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How To Do Babywise with a Preterm Baby. You can implement Babywise even with a preemie.
When I was pregnant with my second child, I knew we would start Babywise from day one with her. We didn’t start Babywise with our oldest until he was 9 weeks old (read all about my tips for starting Babywise late here), and I wanted to just start off as we meant to go on with our second from the beginning. I knew that would make everything easier for her and for us.
Then she was born early. She also spent time in the NICU. I worried this would impact how we could implement Babywise. While Kaitlyn was born 3 weeks early, I don’t think it really had much of an affect on her ability to do Babywise. She was a really sleepy newborn, so we had about 6 weeks of really trying to get her to stay awake for feedings and waketimes, but she is also a big sleeper anyway.
So I turned to friends to share stories and advice of doing Babywise with a preterm baby (or babies). Here are their thoughts:
How to Implement Babywise with a Preterm Baby
“My son (I also have a Brayden:)) was a month early. I had pre–eclampsia. He was a VERY sleepy newborn. I had decided before he was born to do BW and I was very frustrated because he slept constantly the first month. Keeping him awake for nursing sessions was very difficult, let alon afterward. But, I was blessed with a healthy 7 lb baby, so like Kaitlyn there were no size issues.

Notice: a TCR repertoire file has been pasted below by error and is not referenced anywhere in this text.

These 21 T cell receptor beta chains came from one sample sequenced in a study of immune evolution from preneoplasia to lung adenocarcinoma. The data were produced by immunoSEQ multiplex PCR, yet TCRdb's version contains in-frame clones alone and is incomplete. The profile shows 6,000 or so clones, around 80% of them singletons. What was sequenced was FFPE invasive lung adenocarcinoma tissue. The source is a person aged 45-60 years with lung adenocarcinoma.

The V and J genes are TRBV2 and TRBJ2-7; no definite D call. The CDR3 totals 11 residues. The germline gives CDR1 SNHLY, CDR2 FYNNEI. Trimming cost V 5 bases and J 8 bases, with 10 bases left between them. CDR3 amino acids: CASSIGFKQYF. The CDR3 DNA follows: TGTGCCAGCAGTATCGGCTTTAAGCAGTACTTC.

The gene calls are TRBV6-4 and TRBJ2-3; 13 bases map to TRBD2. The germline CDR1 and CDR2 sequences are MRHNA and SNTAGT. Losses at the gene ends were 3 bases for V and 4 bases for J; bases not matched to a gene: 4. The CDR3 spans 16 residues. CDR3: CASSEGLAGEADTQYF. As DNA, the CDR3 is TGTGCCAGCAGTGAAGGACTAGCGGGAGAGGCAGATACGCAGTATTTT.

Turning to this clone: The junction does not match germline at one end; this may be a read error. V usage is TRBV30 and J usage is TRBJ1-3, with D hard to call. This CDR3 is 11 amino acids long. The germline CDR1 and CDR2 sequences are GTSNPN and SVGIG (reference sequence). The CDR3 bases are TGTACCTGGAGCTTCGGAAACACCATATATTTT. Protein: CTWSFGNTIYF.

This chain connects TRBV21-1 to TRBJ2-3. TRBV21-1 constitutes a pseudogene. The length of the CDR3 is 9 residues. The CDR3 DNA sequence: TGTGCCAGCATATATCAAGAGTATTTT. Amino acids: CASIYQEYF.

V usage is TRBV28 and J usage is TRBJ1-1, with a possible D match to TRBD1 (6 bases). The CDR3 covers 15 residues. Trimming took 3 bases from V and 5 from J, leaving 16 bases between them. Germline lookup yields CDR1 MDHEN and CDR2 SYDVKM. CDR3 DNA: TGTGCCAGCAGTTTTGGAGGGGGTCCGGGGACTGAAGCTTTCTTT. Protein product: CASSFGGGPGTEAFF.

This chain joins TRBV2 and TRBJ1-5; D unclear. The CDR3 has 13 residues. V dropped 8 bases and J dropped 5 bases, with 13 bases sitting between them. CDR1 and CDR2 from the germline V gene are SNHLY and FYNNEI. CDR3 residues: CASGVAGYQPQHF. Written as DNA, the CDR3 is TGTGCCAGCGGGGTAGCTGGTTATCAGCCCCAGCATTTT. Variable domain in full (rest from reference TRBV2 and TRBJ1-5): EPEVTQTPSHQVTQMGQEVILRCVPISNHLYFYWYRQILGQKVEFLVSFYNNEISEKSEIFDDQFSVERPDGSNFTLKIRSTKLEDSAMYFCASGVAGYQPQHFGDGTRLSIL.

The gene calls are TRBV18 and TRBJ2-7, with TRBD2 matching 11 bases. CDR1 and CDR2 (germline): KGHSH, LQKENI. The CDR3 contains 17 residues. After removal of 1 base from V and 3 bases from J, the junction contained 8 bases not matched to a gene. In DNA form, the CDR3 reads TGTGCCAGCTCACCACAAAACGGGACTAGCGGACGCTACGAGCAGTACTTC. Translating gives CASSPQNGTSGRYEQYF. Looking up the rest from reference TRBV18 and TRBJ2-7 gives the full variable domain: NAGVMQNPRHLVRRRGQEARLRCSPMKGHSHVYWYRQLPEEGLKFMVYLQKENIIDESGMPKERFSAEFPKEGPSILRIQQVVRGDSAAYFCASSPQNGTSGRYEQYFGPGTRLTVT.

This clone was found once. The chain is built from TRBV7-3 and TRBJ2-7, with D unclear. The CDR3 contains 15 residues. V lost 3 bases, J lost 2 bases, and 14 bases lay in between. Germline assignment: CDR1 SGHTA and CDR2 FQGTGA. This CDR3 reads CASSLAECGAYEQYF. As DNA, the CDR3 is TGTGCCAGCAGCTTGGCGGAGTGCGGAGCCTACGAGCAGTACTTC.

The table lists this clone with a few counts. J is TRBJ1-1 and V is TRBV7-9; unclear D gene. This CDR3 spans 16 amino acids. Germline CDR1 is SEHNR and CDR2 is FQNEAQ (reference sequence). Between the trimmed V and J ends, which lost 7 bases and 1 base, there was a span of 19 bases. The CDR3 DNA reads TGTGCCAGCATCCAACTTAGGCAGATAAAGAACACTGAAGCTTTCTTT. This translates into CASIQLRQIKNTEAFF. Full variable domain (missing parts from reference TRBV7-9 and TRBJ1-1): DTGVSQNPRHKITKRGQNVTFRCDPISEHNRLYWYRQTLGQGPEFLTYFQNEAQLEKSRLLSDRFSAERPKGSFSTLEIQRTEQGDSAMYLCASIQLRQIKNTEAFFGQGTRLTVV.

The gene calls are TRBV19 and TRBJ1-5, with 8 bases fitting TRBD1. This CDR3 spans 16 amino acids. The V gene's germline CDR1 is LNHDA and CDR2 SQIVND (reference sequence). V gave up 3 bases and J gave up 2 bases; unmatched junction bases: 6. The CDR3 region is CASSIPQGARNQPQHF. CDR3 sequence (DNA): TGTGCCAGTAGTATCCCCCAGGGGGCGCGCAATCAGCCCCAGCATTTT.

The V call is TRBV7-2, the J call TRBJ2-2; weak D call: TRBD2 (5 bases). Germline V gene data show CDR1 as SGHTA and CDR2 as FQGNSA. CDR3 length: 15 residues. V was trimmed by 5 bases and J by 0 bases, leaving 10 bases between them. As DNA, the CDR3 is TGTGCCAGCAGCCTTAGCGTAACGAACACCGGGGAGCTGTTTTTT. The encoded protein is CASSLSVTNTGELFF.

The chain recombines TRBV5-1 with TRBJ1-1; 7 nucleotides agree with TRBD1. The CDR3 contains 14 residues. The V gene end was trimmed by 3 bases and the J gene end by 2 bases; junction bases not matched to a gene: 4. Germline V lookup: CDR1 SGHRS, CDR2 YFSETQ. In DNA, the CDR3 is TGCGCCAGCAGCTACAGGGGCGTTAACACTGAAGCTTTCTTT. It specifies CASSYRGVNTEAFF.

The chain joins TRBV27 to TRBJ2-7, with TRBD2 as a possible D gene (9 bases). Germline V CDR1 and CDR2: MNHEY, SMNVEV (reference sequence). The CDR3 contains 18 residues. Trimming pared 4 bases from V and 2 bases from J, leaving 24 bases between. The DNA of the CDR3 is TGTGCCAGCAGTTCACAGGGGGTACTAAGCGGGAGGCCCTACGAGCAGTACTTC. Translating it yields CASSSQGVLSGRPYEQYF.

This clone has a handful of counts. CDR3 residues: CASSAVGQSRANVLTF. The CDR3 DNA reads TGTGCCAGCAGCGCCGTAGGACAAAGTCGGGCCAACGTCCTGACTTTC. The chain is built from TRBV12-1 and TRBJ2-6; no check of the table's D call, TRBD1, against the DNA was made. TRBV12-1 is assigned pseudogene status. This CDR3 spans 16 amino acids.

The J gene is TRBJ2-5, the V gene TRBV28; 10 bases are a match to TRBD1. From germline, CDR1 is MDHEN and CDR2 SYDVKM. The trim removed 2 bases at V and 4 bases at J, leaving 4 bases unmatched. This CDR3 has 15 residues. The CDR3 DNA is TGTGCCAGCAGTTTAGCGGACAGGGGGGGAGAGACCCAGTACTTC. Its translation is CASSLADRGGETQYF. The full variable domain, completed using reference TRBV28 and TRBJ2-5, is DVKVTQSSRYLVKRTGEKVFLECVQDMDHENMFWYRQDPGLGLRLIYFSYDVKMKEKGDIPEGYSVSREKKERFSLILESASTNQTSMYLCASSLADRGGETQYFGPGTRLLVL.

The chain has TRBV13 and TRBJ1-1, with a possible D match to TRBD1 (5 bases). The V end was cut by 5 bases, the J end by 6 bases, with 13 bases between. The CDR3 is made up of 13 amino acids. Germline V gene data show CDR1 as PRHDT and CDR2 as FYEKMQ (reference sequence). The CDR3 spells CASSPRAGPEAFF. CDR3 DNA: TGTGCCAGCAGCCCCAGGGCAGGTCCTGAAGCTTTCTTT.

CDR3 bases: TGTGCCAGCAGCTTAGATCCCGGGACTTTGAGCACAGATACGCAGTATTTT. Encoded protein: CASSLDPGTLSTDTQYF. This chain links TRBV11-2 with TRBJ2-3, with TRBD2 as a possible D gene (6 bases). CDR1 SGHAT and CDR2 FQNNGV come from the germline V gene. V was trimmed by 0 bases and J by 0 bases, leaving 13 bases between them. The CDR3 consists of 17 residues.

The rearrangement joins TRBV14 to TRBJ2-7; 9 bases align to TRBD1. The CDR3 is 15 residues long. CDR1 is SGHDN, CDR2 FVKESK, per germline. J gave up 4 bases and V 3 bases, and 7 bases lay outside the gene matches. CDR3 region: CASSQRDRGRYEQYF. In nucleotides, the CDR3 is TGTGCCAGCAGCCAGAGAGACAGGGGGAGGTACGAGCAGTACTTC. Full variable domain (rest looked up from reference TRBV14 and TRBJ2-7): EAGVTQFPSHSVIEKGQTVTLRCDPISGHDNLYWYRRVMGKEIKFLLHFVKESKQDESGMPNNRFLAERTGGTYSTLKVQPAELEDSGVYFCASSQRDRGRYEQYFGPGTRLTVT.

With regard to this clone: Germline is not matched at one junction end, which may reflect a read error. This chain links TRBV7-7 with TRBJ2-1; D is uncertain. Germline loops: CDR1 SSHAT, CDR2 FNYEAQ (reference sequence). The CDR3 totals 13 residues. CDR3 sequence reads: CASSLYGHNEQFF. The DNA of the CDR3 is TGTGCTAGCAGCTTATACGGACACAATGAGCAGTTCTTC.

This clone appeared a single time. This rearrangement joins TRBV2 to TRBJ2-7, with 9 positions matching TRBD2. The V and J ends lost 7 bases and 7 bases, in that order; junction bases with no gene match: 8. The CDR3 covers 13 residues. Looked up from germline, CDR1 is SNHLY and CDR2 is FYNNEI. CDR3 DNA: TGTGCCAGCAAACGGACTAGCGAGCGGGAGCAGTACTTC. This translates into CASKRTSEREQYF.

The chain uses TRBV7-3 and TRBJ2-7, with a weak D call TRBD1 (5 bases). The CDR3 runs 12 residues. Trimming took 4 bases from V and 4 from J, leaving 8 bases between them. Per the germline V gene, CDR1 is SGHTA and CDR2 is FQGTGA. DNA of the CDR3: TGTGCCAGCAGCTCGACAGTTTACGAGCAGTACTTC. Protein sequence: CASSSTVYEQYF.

My advice to other moms with preterm infants is to TRY to get them to take a full feed, and once they are having wakeful periods, try to have those occur after the feed. But don’t sweat their sleeping all the time in the first month or so. I have a couple of friends who had pre-term babies and we are convinced they are all such good sleepers because they just got used to sleeping all the time from the beginning (BW has something to do with that too).
To keep him awake while nursing, I would keep a glass of water in the fridge with a baby washcloth in it. When he would nurse and get sleepy I’d stroke his face with it to keep him up. That was how I tried to get him to take a full feed. I think that is VERY important and the ultimate goal to strive toward, just like the book says.
He had very bad reflux, which I think may be more common in preterm infants. To combat that I let him sleep in his infant seat in his crib until he was 3 or 4 months. But, he was a great sleeper. Started STTN and 8 weeks, and I have never fed him in the middle of the night since. He’s now 26 months old, 32 pounds and a great kid. No aftereffects of the preterm birth at all.”
The twins were 12 weeks early. They spent over 2 months in the NICU.
With such preemies, you really have to go with their corrected age. When they came home from the NICU, I was required to feed every 3 hours around the clock. I didn’t even think about BW, STTN, naps, schedule at all. They would eat and then sleep, eat and sleep. No activity at all. Why should they? They were still supposed to be in the womb.